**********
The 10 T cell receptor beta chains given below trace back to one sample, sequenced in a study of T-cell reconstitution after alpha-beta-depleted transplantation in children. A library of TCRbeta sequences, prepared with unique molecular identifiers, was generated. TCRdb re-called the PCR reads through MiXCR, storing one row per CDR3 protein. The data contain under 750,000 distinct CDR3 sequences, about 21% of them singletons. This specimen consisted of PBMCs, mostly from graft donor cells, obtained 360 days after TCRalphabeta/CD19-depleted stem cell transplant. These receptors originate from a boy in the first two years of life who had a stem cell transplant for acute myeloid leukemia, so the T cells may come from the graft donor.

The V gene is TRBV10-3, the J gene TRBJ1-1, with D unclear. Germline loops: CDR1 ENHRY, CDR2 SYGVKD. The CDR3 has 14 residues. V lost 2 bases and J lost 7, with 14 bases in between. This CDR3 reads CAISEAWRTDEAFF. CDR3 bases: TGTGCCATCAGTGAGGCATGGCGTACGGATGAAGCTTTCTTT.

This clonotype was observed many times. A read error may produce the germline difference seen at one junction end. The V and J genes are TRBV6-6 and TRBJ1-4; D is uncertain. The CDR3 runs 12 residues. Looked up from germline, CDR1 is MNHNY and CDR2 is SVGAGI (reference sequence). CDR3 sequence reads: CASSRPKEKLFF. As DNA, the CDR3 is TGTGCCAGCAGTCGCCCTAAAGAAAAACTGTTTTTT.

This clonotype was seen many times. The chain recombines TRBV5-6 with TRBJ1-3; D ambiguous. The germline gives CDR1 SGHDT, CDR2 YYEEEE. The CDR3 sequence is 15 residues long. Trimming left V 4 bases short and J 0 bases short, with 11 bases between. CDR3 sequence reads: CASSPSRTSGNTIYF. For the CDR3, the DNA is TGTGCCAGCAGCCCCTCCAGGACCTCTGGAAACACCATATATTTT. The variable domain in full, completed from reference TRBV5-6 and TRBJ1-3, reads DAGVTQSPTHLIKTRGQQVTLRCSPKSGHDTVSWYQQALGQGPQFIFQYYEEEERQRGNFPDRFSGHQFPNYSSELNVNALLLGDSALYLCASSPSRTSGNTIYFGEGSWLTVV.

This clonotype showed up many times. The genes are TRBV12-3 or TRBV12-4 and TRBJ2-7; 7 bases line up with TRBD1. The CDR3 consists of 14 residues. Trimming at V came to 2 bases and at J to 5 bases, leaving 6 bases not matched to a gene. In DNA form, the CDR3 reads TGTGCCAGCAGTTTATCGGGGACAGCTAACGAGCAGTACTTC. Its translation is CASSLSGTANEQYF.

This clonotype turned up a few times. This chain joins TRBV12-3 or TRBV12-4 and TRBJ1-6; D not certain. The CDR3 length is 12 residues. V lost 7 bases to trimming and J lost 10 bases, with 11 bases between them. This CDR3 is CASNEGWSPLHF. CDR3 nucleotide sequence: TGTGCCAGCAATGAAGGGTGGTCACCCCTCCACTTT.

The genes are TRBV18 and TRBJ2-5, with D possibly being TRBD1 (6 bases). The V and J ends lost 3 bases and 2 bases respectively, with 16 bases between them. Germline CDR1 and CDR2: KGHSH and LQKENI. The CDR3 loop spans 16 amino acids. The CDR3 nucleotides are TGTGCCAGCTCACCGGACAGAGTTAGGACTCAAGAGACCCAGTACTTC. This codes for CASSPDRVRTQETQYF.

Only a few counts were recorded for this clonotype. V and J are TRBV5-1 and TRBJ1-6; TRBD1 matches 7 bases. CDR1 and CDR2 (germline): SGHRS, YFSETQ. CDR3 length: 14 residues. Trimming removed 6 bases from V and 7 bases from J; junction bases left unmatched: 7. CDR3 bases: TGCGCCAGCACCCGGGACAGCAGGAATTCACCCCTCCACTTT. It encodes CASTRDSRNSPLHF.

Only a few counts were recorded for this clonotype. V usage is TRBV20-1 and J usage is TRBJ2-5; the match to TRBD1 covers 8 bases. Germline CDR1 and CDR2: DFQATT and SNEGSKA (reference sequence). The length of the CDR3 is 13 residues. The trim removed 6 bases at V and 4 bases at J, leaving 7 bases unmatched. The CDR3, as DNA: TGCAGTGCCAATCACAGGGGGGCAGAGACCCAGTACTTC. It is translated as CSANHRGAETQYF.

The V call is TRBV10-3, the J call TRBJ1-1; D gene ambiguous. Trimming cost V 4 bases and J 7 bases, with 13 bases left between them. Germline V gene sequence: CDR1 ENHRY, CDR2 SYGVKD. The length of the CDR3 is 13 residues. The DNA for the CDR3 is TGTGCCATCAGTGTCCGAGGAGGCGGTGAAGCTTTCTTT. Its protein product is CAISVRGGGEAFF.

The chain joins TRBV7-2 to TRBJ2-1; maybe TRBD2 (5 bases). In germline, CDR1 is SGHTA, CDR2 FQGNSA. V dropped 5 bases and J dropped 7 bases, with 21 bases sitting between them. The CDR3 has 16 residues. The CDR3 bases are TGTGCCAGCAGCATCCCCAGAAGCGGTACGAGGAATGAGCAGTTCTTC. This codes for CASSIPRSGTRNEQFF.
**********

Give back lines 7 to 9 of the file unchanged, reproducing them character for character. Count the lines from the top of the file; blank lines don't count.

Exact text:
The genes are TRBV18 and TRBJ2-5, with D possibly being TRBD1 (6 bases). The V and J ends lost 3 bases and 2 bases respectively, with 16 bases between them. Germline CDR1 and CDR2: KGHSH and LQKENI. The CDR3 loop spans 16 amino acids. The CDR3 nucleotides are TGTGCCAGCTCACCGGACAGAGTTAGGACTCAAGAGACCCAGTACTTC. This codes for CASSPDRVRTQETQYF.

Only a few counts were recorded for this clonotype. V and J are TRBV5-1 and TRBJ1-6; TRBD1 matches 7 bases. CDR1 and CDR2 (germline): SGHRS, YFSETQ. CDR3 length: 14 residues. Trimming removed 6 bases from V and 7 bases from J; junction bases left unmatched: 7. CDR3 bases: TGCGCCAGCACCCGGGACAGCAGGAATTCACCCCTCCACTTT. It encodes CASTRDSRNSPLHF.

Only a few counts were recorded for this clonotype. V usage is TRBV20-1 and J usage is TRBJ2-5; the match to TRBD1 covers 8 bases. Germline CDR1 and CDR2: DFQATT and SNEGSKA (reference sequence). The length of the CDR3 is 13 residues. The trim removed 6 bases at V and 4 bases at J, leaving 7 bases unmatched. The CDR3, as DNA: TGCAGTGCCAATCACAGGGGGGCAGAGACCCAGTACTTC. It is translated as CSANHRGAETQYF.